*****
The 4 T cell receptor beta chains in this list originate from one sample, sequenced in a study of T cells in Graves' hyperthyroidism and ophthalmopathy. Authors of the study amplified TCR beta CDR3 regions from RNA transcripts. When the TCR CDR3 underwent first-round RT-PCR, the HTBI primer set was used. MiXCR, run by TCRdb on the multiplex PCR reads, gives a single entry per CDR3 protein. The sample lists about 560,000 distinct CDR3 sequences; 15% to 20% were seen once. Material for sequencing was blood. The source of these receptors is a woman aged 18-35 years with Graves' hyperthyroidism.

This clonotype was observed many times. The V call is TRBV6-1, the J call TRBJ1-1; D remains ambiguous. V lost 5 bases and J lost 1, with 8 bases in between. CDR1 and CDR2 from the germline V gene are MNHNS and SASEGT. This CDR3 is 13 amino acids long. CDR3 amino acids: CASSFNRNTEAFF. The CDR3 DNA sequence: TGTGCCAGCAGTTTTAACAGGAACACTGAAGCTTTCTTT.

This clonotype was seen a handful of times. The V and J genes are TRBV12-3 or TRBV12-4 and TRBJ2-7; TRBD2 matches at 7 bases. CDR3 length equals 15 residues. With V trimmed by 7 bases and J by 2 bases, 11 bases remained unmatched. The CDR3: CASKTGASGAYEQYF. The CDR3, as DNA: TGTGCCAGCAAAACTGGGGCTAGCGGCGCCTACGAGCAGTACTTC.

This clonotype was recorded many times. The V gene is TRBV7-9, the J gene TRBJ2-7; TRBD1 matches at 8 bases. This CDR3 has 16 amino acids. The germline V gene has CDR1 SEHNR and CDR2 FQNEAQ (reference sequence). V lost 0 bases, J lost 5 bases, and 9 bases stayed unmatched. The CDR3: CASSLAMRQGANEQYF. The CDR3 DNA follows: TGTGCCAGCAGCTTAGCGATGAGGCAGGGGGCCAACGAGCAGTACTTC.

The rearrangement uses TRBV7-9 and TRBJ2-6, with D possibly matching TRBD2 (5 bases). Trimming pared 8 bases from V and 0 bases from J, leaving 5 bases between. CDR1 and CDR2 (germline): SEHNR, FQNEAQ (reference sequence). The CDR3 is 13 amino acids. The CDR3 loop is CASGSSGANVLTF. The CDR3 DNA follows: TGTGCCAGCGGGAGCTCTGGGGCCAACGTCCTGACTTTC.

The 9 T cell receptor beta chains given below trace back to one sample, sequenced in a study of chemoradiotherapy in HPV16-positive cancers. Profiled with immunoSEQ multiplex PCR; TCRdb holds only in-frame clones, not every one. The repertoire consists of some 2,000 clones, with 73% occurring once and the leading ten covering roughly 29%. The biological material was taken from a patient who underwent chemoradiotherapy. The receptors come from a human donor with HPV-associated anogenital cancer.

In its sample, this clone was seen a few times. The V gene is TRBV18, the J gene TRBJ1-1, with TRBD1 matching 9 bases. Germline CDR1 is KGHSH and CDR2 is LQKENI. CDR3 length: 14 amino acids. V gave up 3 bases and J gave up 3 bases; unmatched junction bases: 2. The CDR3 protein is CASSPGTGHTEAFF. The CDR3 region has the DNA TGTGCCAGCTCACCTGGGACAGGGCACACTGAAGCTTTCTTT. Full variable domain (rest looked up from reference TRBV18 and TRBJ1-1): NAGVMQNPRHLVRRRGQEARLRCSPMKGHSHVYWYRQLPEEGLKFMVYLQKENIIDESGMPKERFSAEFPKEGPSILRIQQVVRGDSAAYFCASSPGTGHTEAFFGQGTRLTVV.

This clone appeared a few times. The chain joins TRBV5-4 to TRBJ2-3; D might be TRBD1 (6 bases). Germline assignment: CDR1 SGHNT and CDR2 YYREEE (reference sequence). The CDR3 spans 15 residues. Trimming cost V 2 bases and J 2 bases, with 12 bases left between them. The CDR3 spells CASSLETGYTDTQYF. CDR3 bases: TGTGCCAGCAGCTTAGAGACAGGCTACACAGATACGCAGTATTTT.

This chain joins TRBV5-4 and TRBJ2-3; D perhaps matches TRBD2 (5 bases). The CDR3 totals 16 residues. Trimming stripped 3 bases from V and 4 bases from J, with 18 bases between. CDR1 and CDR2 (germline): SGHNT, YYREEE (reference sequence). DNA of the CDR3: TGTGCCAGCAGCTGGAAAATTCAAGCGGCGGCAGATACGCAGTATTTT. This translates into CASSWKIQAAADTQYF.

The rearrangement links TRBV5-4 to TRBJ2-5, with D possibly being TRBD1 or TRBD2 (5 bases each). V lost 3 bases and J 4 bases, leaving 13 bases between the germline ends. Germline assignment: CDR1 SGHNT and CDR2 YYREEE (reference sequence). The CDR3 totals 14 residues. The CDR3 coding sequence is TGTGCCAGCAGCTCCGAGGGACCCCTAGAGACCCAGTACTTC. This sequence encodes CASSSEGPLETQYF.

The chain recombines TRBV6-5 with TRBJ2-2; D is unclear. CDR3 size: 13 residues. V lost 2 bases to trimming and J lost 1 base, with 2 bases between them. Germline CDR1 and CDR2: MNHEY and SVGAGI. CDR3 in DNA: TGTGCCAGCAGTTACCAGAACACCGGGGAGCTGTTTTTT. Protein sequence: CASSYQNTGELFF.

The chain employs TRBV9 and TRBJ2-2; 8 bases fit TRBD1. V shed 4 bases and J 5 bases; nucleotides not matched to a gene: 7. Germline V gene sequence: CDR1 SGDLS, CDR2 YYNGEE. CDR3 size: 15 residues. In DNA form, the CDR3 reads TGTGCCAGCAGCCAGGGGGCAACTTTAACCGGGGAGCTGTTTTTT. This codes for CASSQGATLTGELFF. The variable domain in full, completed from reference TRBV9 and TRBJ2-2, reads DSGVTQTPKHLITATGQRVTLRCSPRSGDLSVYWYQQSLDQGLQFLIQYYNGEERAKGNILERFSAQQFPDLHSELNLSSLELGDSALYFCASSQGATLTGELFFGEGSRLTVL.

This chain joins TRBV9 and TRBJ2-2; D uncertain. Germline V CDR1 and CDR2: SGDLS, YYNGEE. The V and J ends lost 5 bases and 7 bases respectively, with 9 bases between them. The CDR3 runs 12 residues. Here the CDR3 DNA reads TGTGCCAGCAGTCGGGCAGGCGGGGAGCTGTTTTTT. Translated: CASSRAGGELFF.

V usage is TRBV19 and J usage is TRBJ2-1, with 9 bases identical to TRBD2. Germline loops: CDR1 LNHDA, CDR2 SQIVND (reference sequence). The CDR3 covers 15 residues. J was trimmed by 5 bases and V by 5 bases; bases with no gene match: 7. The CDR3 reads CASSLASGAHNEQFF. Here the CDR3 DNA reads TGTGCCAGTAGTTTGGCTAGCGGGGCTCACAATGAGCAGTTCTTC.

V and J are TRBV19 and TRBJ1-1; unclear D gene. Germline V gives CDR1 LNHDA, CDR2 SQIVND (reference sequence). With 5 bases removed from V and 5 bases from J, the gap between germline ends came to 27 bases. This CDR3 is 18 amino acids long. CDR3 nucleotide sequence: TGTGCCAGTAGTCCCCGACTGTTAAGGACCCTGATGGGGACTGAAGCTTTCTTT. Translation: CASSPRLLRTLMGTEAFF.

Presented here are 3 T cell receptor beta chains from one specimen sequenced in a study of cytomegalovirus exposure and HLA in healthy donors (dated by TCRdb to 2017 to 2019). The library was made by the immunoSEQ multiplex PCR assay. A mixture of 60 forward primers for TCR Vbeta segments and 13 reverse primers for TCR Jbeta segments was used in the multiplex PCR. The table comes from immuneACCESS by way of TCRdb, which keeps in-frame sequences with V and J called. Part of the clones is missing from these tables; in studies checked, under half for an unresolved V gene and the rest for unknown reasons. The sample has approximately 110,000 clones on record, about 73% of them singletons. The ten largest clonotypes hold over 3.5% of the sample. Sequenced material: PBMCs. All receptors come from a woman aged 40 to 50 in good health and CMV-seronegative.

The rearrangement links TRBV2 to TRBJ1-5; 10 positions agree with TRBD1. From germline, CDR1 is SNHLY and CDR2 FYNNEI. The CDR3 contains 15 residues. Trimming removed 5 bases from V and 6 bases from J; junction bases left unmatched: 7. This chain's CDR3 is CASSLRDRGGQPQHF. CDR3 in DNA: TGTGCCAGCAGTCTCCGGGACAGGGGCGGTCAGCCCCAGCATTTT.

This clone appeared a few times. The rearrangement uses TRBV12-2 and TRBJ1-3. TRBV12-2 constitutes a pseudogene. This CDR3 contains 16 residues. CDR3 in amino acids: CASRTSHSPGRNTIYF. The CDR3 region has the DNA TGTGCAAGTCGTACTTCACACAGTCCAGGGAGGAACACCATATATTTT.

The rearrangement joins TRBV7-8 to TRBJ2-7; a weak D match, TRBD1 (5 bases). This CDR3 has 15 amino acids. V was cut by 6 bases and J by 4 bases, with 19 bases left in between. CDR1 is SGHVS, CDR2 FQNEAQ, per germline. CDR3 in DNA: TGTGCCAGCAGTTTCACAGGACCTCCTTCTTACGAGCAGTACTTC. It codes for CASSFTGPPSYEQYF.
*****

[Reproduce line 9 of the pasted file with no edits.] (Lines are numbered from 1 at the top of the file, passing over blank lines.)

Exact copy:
This chain joins TRBV5-4 and TRBJ2-3; D perhaps matches TRBD2 (5 bases). The CDR3 totals 16 residues. Trimming stripped 3 bases from V and 4 bases from J, with 18 bases between. CDR1 and CDR2 (germline): SGHNT, YYREEE (reference sequence). DNA of the CDR3: TGTGCCAGCAGCTGGAAAATTCAAGCGGCGGCAGATACGCAGTATTTT. This translates into CASSWKIQAAADTQYF.